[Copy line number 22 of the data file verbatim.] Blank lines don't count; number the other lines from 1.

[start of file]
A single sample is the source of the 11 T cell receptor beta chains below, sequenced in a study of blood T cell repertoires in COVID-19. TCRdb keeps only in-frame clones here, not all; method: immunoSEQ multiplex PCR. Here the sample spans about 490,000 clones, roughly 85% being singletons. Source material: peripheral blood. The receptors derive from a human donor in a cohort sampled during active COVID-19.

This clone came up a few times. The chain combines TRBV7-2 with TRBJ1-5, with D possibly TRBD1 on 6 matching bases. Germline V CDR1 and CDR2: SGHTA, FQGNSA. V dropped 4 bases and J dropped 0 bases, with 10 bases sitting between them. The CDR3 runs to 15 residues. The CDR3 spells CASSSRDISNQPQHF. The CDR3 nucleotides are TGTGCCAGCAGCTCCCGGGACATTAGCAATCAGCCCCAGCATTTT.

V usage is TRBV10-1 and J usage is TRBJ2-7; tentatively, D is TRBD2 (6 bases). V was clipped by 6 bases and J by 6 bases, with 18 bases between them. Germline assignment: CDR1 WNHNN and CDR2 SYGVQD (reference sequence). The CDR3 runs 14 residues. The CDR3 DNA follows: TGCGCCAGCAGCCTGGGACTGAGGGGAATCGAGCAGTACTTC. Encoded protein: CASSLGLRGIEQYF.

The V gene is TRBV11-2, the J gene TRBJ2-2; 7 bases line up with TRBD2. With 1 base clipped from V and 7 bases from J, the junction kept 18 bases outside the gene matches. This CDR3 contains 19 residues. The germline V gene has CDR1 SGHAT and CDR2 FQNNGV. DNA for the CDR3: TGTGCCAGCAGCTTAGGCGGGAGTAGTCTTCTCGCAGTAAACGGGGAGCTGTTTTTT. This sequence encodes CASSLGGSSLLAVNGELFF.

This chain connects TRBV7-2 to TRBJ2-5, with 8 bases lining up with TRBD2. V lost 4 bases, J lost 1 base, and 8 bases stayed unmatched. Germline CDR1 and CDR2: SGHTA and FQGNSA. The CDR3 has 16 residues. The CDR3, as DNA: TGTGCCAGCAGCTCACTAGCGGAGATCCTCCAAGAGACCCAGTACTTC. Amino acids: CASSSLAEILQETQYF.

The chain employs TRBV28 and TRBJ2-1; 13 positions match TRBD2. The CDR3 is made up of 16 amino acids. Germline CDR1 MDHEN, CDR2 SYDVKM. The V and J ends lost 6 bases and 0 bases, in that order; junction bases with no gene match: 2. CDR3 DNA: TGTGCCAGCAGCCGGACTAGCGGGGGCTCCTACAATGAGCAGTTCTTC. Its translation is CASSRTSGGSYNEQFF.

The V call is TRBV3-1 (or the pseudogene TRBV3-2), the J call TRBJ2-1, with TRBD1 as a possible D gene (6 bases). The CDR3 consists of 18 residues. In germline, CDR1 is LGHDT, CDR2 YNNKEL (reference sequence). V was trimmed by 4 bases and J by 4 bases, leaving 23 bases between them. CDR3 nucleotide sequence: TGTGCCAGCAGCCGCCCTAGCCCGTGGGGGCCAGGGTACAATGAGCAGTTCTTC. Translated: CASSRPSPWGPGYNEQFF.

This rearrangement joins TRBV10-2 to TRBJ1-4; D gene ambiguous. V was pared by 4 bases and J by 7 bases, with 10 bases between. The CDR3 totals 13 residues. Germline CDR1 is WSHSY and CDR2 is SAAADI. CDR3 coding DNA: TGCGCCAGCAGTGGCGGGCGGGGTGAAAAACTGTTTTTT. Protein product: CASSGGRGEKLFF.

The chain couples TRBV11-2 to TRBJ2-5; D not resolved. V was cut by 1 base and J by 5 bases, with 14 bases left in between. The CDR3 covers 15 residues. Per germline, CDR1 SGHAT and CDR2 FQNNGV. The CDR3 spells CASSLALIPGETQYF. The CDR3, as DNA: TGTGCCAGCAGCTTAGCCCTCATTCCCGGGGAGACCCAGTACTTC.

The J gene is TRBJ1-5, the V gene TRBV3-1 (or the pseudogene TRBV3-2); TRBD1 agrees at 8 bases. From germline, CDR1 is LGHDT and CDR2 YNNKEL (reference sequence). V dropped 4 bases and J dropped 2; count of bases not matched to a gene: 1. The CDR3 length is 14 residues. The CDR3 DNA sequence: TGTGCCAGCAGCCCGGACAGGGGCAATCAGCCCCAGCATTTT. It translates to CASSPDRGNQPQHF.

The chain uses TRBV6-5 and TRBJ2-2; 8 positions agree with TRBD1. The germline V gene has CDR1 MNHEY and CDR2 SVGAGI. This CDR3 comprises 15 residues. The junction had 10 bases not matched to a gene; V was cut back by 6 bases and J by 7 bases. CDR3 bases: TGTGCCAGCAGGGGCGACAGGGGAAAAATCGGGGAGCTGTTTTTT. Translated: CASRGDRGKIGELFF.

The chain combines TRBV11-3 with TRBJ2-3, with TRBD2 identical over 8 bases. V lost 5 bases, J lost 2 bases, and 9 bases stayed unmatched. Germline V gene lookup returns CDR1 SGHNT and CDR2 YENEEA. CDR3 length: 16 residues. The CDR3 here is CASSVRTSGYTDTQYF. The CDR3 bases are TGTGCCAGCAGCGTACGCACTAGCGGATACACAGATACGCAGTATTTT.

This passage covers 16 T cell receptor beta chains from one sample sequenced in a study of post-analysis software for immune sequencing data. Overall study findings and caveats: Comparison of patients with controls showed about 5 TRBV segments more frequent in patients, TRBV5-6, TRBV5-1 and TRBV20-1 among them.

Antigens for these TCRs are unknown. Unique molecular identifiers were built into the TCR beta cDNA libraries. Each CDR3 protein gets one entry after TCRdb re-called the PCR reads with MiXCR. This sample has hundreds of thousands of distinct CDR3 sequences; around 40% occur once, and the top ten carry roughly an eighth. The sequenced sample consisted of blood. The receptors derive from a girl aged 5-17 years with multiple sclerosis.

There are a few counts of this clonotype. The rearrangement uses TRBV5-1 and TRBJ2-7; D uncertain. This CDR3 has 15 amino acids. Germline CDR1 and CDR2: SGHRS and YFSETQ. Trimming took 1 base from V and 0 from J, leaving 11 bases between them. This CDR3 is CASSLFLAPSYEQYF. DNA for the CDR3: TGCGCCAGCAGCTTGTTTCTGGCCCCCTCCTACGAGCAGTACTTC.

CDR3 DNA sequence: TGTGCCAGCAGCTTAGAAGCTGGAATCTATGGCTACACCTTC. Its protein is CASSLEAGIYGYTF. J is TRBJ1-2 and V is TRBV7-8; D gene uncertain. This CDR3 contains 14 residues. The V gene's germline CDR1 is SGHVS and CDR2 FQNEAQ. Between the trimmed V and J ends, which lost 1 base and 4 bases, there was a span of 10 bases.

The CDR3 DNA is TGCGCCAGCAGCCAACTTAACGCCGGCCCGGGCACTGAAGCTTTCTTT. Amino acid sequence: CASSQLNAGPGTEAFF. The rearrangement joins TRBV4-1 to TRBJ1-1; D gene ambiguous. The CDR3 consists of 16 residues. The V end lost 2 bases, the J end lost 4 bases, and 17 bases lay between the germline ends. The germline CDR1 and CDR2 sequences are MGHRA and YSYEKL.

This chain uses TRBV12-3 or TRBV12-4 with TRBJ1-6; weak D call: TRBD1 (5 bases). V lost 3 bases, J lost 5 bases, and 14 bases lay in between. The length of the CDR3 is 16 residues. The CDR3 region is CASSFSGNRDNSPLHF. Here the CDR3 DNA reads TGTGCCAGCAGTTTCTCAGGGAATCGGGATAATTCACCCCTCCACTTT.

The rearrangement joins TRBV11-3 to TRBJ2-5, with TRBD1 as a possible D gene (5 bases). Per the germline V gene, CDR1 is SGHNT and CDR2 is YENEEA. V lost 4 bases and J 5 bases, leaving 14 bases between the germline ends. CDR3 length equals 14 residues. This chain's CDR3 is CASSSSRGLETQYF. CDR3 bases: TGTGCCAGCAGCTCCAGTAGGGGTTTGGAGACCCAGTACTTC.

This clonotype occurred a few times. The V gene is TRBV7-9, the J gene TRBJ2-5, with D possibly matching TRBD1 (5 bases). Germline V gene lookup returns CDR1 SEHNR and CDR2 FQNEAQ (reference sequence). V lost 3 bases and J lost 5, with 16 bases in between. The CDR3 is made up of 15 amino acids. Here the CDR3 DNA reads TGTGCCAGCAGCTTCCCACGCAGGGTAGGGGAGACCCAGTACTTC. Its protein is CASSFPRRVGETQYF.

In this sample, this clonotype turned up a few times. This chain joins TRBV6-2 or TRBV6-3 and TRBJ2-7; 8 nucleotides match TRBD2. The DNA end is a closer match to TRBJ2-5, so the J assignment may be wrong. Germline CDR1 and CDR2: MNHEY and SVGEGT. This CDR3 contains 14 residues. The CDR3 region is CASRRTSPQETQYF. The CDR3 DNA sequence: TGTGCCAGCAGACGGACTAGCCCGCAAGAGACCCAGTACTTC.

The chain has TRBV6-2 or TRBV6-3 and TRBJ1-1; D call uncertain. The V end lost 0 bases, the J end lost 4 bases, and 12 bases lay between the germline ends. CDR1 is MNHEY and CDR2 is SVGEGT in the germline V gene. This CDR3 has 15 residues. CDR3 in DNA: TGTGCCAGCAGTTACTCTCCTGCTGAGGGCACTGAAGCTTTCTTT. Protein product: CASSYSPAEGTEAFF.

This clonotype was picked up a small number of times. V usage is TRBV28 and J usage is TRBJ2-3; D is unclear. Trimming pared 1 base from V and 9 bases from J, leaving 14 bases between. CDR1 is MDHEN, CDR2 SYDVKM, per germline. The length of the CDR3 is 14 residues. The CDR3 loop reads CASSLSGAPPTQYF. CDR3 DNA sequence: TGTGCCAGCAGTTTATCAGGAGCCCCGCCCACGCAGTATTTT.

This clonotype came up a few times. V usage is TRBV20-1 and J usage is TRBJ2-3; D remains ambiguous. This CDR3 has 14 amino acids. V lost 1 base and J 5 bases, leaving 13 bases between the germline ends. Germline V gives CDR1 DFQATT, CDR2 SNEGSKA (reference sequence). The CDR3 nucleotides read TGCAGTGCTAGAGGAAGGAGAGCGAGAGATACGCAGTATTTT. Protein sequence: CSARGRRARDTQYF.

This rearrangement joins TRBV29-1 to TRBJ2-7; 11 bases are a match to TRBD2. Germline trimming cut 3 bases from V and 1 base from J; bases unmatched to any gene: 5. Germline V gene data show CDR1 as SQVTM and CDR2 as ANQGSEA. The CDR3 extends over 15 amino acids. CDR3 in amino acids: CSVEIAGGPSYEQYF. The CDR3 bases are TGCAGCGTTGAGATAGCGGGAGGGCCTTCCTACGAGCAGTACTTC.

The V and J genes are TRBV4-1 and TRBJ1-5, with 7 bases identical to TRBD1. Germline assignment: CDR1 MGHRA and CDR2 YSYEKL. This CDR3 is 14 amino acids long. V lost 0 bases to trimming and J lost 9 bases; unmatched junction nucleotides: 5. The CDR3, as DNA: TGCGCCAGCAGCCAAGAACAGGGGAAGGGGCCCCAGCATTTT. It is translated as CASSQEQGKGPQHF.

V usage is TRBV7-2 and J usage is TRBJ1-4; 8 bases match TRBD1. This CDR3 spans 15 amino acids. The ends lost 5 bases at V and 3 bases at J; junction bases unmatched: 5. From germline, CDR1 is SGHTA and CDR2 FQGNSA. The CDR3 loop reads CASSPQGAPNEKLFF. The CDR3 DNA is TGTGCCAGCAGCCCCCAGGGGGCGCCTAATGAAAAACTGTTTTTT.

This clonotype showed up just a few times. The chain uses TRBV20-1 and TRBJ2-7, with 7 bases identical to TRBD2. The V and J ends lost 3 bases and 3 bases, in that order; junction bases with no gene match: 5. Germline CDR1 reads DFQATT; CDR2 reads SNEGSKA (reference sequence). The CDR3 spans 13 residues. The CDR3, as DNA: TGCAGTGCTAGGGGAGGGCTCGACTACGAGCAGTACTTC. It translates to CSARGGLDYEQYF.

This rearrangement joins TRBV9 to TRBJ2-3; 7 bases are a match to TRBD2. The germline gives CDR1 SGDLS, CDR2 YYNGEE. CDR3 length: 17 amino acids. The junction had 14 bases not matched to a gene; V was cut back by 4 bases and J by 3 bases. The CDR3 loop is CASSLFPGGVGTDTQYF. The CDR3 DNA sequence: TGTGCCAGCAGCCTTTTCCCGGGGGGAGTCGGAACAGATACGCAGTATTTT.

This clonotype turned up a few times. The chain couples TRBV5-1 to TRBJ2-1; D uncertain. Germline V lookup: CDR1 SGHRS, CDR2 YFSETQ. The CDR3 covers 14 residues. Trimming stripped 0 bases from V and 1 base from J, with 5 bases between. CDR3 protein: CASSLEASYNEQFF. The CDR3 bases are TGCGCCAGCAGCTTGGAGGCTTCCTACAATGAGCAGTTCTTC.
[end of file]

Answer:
The chain has TRBV6-2 or TRBV6-3 and TRBJ1-1; D call uncertain. The V end lost 0 bases, the J end lost 4 bases, and 12 bases lay between the germline ends. CDR1 is MNHEY and CDR2 is SVGEGT in the germline V gene. This CDR3 has 15 residues. CDR3 in DNA: TGTGCCAGCAGTTACTCTCCTGCTGAGGGCACTGAAGCTTTCTTT. Protein product: CASSYSPAEGTEAFF.